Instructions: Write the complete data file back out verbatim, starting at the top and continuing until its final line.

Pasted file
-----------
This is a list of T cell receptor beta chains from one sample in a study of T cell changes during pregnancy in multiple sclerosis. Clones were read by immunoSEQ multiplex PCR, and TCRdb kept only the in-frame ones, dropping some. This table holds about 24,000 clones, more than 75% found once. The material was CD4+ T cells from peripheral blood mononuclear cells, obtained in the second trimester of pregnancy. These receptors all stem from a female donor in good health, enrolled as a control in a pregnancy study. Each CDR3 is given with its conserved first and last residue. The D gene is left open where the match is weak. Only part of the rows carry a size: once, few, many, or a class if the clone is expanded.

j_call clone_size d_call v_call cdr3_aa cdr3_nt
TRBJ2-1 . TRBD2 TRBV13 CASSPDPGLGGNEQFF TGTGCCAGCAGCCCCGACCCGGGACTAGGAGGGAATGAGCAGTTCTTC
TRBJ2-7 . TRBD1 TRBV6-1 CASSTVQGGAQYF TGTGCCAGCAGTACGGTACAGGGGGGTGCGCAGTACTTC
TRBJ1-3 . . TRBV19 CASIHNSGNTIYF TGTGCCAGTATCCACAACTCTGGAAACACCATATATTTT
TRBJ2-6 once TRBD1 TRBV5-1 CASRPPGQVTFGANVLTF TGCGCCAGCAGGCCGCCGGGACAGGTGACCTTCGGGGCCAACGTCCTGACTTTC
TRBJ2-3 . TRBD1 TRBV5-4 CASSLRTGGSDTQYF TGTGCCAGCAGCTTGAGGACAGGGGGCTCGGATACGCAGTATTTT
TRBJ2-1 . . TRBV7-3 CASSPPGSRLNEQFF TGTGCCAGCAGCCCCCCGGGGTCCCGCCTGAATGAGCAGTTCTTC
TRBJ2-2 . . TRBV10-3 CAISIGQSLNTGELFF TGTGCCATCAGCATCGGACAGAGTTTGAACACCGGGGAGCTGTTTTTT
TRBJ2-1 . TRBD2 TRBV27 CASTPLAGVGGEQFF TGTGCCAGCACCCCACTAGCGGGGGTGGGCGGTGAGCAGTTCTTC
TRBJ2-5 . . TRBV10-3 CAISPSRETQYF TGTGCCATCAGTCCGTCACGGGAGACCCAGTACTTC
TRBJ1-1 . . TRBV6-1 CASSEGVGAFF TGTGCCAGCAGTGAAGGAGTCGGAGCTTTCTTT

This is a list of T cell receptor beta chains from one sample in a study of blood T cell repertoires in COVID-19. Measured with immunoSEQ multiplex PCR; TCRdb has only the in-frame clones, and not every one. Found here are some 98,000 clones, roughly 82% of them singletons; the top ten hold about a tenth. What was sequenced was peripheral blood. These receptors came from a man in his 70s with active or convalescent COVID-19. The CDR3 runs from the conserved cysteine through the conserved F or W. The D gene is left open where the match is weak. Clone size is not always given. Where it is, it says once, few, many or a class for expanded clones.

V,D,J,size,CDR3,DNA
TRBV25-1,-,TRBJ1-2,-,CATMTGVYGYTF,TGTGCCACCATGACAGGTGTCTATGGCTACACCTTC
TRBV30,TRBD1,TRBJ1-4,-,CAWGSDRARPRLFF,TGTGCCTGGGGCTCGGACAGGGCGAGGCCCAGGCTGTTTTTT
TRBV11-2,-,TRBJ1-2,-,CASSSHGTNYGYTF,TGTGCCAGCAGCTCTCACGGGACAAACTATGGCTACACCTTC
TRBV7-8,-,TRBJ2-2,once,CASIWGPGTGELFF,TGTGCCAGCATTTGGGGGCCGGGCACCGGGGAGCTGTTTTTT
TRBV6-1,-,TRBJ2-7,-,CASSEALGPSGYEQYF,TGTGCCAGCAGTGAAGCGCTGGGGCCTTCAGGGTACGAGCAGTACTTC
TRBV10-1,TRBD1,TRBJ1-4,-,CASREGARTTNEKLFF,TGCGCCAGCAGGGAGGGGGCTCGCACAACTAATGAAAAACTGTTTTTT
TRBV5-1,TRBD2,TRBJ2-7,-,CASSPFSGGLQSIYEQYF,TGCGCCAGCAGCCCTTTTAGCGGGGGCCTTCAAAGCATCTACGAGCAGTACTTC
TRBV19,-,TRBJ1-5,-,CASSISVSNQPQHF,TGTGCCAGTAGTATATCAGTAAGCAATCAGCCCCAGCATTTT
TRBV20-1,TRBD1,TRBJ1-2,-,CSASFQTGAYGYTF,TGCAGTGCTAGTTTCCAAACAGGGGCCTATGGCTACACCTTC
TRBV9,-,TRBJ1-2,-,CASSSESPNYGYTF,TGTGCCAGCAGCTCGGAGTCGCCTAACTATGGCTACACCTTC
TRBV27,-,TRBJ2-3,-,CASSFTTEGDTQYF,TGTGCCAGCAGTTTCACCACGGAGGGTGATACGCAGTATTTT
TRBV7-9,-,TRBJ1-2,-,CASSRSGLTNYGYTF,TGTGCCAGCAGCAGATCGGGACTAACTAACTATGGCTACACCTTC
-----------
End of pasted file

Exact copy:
This is a list of T cell receptor beta chains from one sample in a study of T cell changes during pregnancy in multiple sclerosis. Clones were read by immunoSEQ multiplex PCR, and TCRdb kept only the in-frame ones, dropping some. This table holds about 24,000 clones, more than 75% found once. The material was CD4+ T cells from peripheral blood mononuclear cells, obtained in the second trimester of pregnancy. These receptors all stem from a female donor in good health, enrolled as a control in a pregnancy study. Each CDR3 is given with its conserved first and last residue. The D gene is left open where the match is weak. Only part of the rows carry a size: once, few, many, or a class if the clone is expanded.

j_call clone_size d_call v_call cdr3_aa cdr3_nt
TRBJ2-1 . TRBD2 TRBV13 CASSPDPGLGGNEQFF TGTGCCAGCAGCCCCGACCCGGGACTAGGAGGGAATGAGCAGTTCTTC
TRBJ2-7 . TRBD1 TRBV6-1 CASSTVQGGAQYF TGTGCCAGCAGTACGGTACAGGGGGGTGCGCAGTACTTC
TRBJ1-3 . . TRBV19 CASIHNSGNTIYF TGTGCCAGTATCCACAACTCTGGAAACACCATATATTTT
TRBJ2-6 once TRBD1 TRBV5-1 CASRPPGQVTFGANVLTF TGCGCCAGCAGGCCGCCGGGACAGGTGACCTTCGGGGCCAACGTCCTGACTTTC
TRBJ2-3 . TRBD1 TRBV5-4 CASSLRTGGSDTQYF TGTGCCAGCAGCTTGAGGACAGGGGGCTCGGATACGCAGTATTTT
TRBJ2-1 . . TRBV7-3 CASSPPGSRLNEQFF TGTGCCAGCAGCCCCCCGGGGTCCCGCCTGAATGAGCAGTTCTTC
TRBJ2-2 . . TRBV10-3 CAISIGQSLNTGELFF TGTGCCATCAGCATCGGACAGAGTTTGAACACCGGGGAGCTGTTTTTT
TRBJ2-1 . TRBD2 TRBV27 CASTPLAGVGGEQFF TGTGCCAGCACCCCACTAGCGGGGGTGGGCGGTGAGCAGTTCTTC
TRBJ2-5 . . TRBV10-3 CAISPSRETQYF TGTGCCATCAGTCCGTCACGGGAGACCCAGTACTTC
TRBJ1-1 . . TRBV6-1 CASSEGVGAFF TGTGCCAGCAGTGAAGGAGTCGGAGCTTTCTTT

This is a list of T cell receptor beta chains from one sample in a study of blood T cell repertoires in COVID-19. Measured with immunoSEQ multiplex PCR; TCRdb has only the in-frame clones, and not every one. Found here are some 98,000 clones, roughly 82% of them singletons; the top ten hold about a tenth. What was sequenced was peripheral blood. These receptors came from a man in his 70s with active or convalescent COVID-19. The CDR3 runs from the conserved cysteine through the conserved F or W. The D gene is left open where the match is weak. Clone size is not always given. Where it is, it says once, few, many or a class for expanded clones.

V,D,J,size,CDR3,DNA
TRBV25-1,-,TRBJ1-2,-,CATMTGVYGYTF,TGTGCCACCATGACAGGTGTCTATGGCTACACCTTC
TRBV30,TRBD1,TRBJ1-4,-,CAWGSDRARPRLFF,TGTGCCTGGGGCTCGGACAGGGCGAGGCCCAGGCTGTTTTTT
TRBV11-2,-,TRBJ1-2,-,CASSSHGTNYGYTF,TGTGCCAGCAGCTCTCACGGGACAAACTATGGCTACACCTTC
TRBV7-8,-,TRBJ2-2,once,CASIWGPGTGELFF,TGTGCCAGCATTTGGGGGCCGGGCACCGGGGAGCTGTTTTTT
TRBV6-1,-,TRBJ2-7,-,CASSEALGPSGYEQYF,TGTGCCAGCAGTGAAGCGCTGGGGCCTTCAGGGTACGAGCAGTACTTC
TRBV10-1,TRBD1,TRBJ1-4,-,CASREGARTTNEKLFF,TGCGCCAGCAGGGAGGGGGCTCGCACAACTAATGAAAAACTGTTTTTT
TRBV5-1,TRBD2,TRBJ2-7,-,CASSPFSGGLQSIYEQYF,TGCGCCAGCAGCCCTTTTAGCGGGGGCCTTCAAAGCATCTACGAGCAGTACTTC
TRBV19,-,TRBJ1-5,-,CASSISVSNQPQHF,TGTGCCAGTAGTATATCAGTAAGCAATCAGCCCCAGCATTTT
TRBV20-1,TRBD1,TRBJ1-2,-,CSASFQTGAYGYTF,TGCAGTGCTAGTTTCCAAACAGGGGCCTATGGCTACACCTTC
TRBV9,-,TRBJ1-2,-,CASSSESPNYGYTF,TGTGCCAGCAGCTCGGAGTCGCCTAACTATGGCTACACCTTC
TRBV27,-,TRBJ2-3,-,CASSFTTEGDTQYF,TGTGCCAGCAGTTTCACCACGGAGGGTGATACGCAGTATTTT
TRBV7-9,-,TRBJ1-2,-,CASSRSGLTNYGYTF,TGTGCCAGCAGCAGATCGGGACTAACTAACTATGGCTACACCTTC